While walking around at Maker Faire a few years ago, I met Brett Pipitone, the CEO of Robomotive Laboratories LLC. He had an interesting technology whereby a robotic arm would mimic the movement of a controller operated by a person. This design went a step further by offering what Brett is calling Posi-feel. This is feedback to the controller so the person picking up an object with the remote robotic arm can feel the resistance the object is having on the gripper. This means you can indirectly feel when you’ve made contact with an object, or if it’s ridged or squishy.
Recently, the Cincinnati-based Pipitone started a Kickstarter campaign to launch “mimicArm,” your own programmable robot arm. This is a new STEM program where kids could manipulate a robot arm by a wireless and learn how to program.
While the motors to this design are purposely wimpy to make it safe for kids, I was very interested in the application this could have for gaming with feedback to virtual objects, or for remote technology for HAZMAT or other industrial uses.
Without any feedback it can be difficult to pick up objects. The mimicEducationalRobots (a division of Robomotive Laboratories LLC) offers the feedback needed to feel that you have something in your hand. This makes it easier to accomplish tasks, and for young students to literally gets hands-on with robotics. The idea is to get kids interested in robotics to where they want to be able to tinker with the arm, and hopefully, start to learn how to program it.
“The kids actually program the robot with both the block coding and the Arduino library,” says Pipitone. “The functions simply take care of the more detailed interface tasks. For example readPot() returns the value of the inputBox potentiometer. The kids don’t need to know it’s sending 0xD4 over the I2C bus and performing a checksum on the return.
“Once the user advances to a certain point, they can start using optional function parameters to get things like status codes and to change internal parameters,” he continues. “That’s the big benefit of my robots: They grow with the user’s ability.”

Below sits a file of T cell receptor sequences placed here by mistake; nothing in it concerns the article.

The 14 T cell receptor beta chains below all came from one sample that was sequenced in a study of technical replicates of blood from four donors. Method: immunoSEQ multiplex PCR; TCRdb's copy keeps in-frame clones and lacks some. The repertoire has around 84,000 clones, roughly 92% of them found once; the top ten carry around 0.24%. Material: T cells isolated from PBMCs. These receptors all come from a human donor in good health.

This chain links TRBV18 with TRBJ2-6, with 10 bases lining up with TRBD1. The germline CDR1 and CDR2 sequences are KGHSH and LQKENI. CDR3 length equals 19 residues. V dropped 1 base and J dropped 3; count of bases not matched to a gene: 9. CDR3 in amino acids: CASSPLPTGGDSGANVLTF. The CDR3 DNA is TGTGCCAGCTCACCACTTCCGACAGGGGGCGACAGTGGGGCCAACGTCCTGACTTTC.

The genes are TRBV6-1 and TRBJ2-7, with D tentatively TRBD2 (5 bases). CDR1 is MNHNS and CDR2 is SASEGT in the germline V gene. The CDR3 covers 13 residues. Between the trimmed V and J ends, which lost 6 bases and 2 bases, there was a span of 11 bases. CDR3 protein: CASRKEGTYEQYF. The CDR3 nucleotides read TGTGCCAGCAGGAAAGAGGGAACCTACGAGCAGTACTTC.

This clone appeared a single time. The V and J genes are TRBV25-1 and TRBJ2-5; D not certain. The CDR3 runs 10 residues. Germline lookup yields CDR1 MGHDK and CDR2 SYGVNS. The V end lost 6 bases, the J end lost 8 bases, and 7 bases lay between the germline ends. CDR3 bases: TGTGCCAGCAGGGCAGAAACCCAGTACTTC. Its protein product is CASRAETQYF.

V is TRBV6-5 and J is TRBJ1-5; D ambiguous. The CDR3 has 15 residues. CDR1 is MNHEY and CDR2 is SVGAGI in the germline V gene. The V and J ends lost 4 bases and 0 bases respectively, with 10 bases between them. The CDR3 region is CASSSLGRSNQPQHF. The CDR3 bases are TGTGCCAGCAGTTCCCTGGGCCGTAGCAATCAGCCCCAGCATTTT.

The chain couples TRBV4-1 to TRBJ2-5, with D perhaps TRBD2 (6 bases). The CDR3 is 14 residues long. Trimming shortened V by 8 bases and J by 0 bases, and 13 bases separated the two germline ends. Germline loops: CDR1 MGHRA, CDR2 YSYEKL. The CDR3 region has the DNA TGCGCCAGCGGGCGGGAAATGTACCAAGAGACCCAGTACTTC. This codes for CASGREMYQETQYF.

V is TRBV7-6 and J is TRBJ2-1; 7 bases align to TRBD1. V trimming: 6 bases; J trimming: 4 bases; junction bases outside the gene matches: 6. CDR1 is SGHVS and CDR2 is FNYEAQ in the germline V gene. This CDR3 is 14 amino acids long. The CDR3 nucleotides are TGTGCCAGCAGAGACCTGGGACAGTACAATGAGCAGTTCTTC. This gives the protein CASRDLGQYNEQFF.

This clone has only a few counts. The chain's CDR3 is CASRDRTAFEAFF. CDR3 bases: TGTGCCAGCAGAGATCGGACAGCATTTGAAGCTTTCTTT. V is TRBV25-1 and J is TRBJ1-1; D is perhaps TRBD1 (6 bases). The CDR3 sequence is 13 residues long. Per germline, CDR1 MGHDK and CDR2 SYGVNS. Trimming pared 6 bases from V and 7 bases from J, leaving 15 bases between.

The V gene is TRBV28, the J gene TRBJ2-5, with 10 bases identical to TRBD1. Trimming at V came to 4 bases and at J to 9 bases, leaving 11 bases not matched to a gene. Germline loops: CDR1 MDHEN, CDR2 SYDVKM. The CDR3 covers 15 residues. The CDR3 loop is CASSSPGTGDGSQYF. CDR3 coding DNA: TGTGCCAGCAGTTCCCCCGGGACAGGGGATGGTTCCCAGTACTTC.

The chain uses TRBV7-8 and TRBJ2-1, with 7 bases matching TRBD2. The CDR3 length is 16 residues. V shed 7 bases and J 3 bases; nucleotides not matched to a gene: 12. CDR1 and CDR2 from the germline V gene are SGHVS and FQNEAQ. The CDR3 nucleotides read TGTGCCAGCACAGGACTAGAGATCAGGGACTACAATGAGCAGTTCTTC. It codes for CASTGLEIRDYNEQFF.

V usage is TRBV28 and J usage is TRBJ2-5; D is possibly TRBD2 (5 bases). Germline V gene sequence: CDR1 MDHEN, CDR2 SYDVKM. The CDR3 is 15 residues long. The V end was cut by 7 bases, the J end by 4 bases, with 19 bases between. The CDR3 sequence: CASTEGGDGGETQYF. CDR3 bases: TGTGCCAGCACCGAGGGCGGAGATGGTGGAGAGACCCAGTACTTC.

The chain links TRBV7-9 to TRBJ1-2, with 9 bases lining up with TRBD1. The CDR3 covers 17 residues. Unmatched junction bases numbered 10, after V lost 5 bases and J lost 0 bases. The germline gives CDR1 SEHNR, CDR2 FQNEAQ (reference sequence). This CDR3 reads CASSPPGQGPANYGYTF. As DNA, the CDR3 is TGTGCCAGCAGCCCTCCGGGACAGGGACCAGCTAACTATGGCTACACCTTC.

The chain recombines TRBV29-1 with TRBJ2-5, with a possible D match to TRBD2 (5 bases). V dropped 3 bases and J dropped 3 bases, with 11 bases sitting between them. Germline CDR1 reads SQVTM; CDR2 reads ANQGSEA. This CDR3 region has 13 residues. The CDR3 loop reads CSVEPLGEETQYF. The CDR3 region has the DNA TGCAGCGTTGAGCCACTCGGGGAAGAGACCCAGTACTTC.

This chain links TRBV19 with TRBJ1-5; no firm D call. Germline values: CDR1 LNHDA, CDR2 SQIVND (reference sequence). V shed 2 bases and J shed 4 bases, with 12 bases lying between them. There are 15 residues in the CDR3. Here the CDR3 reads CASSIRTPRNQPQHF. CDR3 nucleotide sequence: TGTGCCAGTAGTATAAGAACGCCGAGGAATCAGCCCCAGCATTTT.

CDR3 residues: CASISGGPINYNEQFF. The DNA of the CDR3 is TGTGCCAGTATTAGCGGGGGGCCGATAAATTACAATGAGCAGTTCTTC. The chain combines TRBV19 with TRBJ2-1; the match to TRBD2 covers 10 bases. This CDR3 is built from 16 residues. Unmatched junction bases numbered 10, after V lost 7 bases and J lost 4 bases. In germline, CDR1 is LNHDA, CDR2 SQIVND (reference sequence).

It sounds awesome, and I hope to learn more about this as it develops, but for now, the Kickstarter will go up around April 24th. Check it out here.
While mimicArm incorporates state-of-the art technology, manufacturing the robot is kept deliberately simple. Except for their circuit boards, mimicArm robots are built entirely with affordable entry level laser cutters and 3d printers. “We’re a small company with unpredictable production levels,” says Brett. “Using modern CNC equipment allows us to minimize capital investments, revise and implement designs quickly, and leverage a near infinite manufacturing base.”
The mimicArm structure is primarily laser-cut cast acrylic, with some load-bearing parts made from ABS. Accent pieces are made from 3D-printed ABS. While acrylic is not common in robots intended for kids, Pipitone says it’s an underutilized resource. “The material looks great and is inviting to students in a way that other robots aren’t. The mechanical design of the robot can minimize the problems associated with the brittleness of the material, and the benefits of scalable manufacturing far exceed the materials limitations for a business or our size.”
One interesting thing caught my attention. For an electronics guy, Pipitone was well aware of GD&T. “We had to design for the material, but we also had to consider the machines we’re using,” he explains. “Entry-level machines don’t hold tolerance or consistent beam width the way higher-priced machines do. We take pains to design our robots to be tolerance-insensitive whenever possible.”
As a mechanical engineer who doesn’t know how to program, I wonder if this could help my understanding of coding. Either way, we need to engage kids with STEM education at a young age, as the demand for STEM skills is only widening and scientific literacy in general is in high demand.
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